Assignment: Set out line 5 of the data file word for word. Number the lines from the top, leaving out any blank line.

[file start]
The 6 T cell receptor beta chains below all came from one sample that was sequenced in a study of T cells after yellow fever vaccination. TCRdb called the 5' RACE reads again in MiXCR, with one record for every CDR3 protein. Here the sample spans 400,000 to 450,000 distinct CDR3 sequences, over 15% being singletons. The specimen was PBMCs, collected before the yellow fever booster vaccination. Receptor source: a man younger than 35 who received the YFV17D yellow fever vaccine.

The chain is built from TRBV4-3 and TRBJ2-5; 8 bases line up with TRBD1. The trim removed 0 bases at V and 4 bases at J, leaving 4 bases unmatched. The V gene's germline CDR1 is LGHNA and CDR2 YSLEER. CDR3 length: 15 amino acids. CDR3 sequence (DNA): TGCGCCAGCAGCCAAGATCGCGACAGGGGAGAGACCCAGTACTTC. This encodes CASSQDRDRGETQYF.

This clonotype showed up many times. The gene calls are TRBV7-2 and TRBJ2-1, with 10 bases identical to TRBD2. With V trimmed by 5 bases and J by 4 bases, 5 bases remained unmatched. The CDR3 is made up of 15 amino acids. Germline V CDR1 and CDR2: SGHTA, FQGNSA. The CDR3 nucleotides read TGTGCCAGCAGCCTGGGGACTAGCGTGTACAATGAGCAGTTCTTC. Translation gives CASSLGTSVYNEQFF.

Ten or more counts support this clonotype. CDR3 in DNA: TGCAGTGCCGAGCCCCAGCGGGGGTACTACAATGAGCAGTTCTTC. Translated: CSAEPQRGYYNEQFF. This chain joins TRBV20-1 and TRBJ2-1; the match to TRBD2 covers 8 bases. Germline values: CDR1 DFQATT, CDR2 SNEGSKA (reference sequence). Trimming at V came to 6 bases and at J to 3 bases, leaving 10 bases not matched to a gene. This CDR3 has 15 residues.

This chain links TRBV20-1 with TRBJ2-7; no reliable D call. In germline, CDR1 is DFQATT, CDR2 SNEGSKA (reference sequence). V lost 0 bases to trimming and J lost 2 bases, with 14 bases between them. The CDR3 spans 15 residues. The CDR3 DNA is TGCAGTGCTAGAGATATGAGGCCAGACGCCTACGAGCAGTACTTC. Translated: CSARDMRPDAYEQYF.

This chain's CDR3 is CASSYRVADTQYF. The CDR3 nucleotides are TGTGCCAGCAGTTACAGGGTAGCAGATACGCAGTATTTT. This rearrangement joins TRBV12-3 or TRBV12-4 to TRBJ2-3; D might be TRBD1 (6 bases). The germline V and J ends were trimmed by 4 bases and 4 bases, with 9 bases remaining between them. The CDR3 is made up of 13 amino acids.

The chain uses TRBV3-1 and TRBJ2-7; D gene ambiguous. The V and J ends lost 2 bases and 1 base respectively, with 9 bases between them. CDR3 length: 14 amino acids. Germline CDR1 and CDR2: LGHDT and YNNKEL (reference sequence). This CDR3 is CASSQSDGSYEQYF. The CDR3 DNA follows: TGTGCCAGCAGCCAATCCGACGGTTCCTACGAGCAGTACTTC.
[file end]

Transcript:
This chain links TRBV20-1 with TRBJ2-7; no reliable D call. In germline, CDR1 is DFQATT, CDR2 SNEGSKA (reference sequence). V lost 0 bases to trimming and J lost 2 bases, with 14 bases between them. The CDR3 spans 15 residues. The CDR3 DNA is TGCAGTGCTAGAGATATGAGGCCAGACGCCTACGAGCAGTACTTC. Translated: CSARDMRPDAYEQYF.